Planned Parenthood Finally Abandons the Bourgeois Term “Pro-choice.” How About Calling It “Pro-Freedom”?

A column about life, culture, and politics.
Jan. 16 2013 6:00 AM

Good Riddance, “Pro-Choice”

Planned Parenthood abandons the bourgeois term. How about calling it “pro-freedom”?

Planned Parenthood supporters rally
Planned Parenthood supporters rally

Photo by David McNew/Getty Images.

News that Planned Parenthood is planning to abandon the old familiar serviceable term “pro-choice” has ruffled feathers and awakened a certain amount of predictable feminist grumbling, including some by Slate’s own Amanda Marcotte, who argues that the term was useful.

Katie Roiphe Katie Roiphe

Katie Roiphe, professor at NYU’s Arthur L. Carter Journalism Institute, is the author of Uncommon Arrangements: Seven Marriages and In Praise of Messy Lives.

However, this decisive public shift in rhetoric has been a long time coming. Many critics have complained about the inadequacy of feminist language surrounding the issue of abortion. Nearly 20 years ago, Naomi Wolf wrote a bold and thought-provoking piece in the New Republic claiming that the movement’s rhetoric and attitude toward abortion did not take into account the emotional and moral complexities of real abortions.

As someone unwavering in my support of women’s right to legal abortion I think it is clear that, from the beginning, the war of words was lost: The term “pro-choice” is far less charismatic, less uplifting, less capacious than the term “pro-life.” Who does not want to be arguing in favor of life? (It is interesting to note that polls have found that significant numbers of people identifying as pro-life are in fact in favor of legal abortions; such is the irrational magnetism of the term.) “Choice” sounds, in comparison, cool, flippant, casual, bourgeois. “Choice” belongs to realms like whether to have a tuna sandwich or a Caesar salad for lunch; it does not naturally evoke the gravity of the awe-inspiring issues at stake.

But how should the movement better express the crucial and complicated idea of a woman’s right to control her own body? I think “pro-freedom” would be better, closer to what we mean, though still not as transcendent a term as “pro-life.” (It would be excellent if Planned Parenthood somehow had the power to obliterate the term “pro-life” as well.) “Freedom” is at least a more expansive word than “choice,” with glimmers of promise, of possibility, of amber waves of grain; it has a patriotic undertone that might appeal to those confused people who do believe in at least a limited right to abortion but won’t call themselves “pro-choice,” because “choice” seems to belong to a pampered elite.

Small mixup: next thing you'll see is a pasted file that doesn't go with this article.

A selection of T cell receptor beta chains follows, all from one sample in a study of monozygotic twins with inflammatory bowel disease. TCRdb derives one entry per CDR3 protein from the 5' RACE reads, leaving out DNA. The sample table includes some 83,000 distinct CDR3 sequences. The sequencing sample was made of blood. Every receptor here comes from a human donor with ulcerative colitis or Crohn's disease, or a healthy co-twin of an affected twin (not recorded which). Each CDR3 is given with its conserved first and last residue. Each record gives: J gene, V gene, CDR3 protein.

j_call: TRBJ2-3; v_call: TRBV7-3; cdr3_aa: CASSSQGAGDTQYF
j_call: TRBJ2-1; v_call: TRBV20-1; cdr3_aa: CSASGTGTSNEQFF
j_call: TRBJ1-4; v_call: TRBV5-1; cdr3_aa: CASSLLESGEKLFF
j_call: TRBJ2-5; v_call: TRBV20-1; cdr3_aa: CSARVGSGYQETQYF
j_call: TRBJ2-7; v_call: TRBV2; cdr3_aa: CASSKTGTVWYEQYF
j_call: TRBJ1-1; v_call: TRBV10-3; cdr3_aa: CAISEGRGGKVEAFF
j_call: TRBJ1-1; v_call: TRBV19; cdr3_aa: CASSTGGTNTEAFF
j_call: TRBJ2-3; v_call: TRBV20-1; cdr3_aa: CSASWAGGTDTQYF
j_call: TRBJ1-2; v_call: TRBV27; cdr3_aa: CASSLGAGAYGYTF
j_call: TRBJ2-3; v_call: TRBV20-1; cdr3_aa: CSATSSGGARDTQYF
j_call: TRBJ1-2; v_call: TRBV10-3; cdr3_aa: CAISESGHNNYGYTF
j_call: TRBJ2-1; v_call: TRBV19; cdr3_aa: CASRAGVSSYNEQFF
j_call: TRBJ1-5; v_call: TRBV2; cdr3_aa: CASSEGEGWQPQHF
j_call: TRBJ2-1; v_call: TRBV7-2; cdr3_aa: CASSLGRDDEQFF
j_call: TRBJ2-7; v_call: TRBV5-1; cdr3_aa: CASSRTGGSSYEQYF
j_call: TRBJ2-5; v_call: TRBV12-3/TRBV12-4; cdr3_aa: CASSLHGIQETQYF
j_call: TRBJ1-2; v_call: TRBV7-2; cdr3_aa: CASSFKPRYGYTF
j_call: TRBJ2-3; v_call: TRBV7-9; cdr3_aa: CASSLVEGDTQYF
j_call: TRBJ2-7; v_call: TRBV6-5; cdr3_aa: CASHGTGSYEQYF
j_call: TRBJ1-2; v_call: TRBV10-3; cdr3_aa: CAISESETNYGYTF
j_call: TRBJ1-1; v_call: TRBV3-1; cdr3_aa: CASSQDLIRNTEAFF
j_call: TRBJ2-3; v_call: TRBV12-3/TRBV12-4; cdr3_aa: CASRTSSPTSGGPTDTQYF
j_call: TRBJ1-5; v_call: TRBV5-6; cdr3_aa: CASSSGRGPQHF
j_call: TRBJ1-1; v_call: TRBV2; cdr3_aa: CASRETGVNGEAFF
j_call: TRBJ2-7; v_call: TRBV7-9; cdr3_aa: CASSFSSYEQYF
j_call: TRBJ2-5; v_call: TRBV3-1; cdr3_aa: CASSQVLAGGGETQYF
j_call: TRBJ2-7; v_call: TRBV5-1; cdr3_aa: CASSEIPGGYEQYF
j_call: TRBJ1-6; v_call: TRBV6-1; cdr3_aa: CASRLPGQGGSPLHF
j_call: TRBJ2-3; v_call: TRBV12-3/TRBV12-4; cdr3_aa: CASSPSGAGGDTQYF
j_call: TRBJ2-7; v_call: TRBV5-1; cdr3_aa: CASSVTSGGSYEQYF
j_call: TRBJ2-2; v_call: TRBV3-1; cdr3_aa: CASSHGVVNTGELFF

But behind this question of words lies the more arduous question of concepts and philosophy. The idea that “life begins at birth” is also outdated, too easy. It is useful politically, but as many have pointed out, in the age of sonograms, of cloudy little hands and feet coming into focus at nine weeks, how many people actually believe it?

Our language betrays our desire. A cluster of cells that is wanted is a “baby,” and one that is unwanted is a “fetus.” One never hears excited parents-to-be referring to the “fetus”; the leap of imagination from fetus to baby is so ordinary, so automatic, so universal that we cannot pretend, even in the realm of political expediency, that it is not so. We can’t try to argue that some clusters of cells are not “life” if we are, say, busy calling our own cluster of cells a baby.

Wolf argued persuasively in her long-ago piece that the dismissal of abortion as no big deal among certain ideologically efficient feminists was not serving the movement well, and not admitting that there is “life” involved discredits the entire movement. How can anyone believe us if we do not believe ourselves? Surely one of the reasons the anti-choice movement (god, now what will we call it?) has gained such traction is that there were lacunae, weaknesses, holes in the absoluteness, the moral cleanness of the abortion rights position. (That there are also holes in the other side’s absoluteness does not make this any less true.)

It’s easy to see why the early crusaders for these rights would feel the need for certainty, for admitting no complexity, for brooking no sentimentality or mysticism, but the acknowledgement of ambiguity, of difficulty, lies at the center of any honest conversation on women’s reproductive rights: There are sometimes hard choices to be made, about a woman’s body and the nascent life therein, but it is the woman herself who should be making them.


It may be that a change in language frees those who believe in an absolute right to abortion to a more honest wrestling with the issue. Let’s imagine a scenario in which we admit that abortions may involve an obliteration of something that could legitimately be called life but that they are done to protect something that could also be called life. Planned Parenthood is, after all, in the business of protecting women’s lives, their futures, their ability to pursue education, to establish security, to have homes filled with future children, and their freedom to decide how best to use their short time on earth.

If the last election showed anything, it was that the Republican attempt to control women’s bodies, in all variety of weird ways, in language and in law, failed spectacularly in winning over the hearts and minds of the American public. Secure in this knowledge, Planned Parenthood, and other agencies of women’s rights, should have the space to invent a more honest, persuasive, modern way of talking about this cluster of pressing issues.

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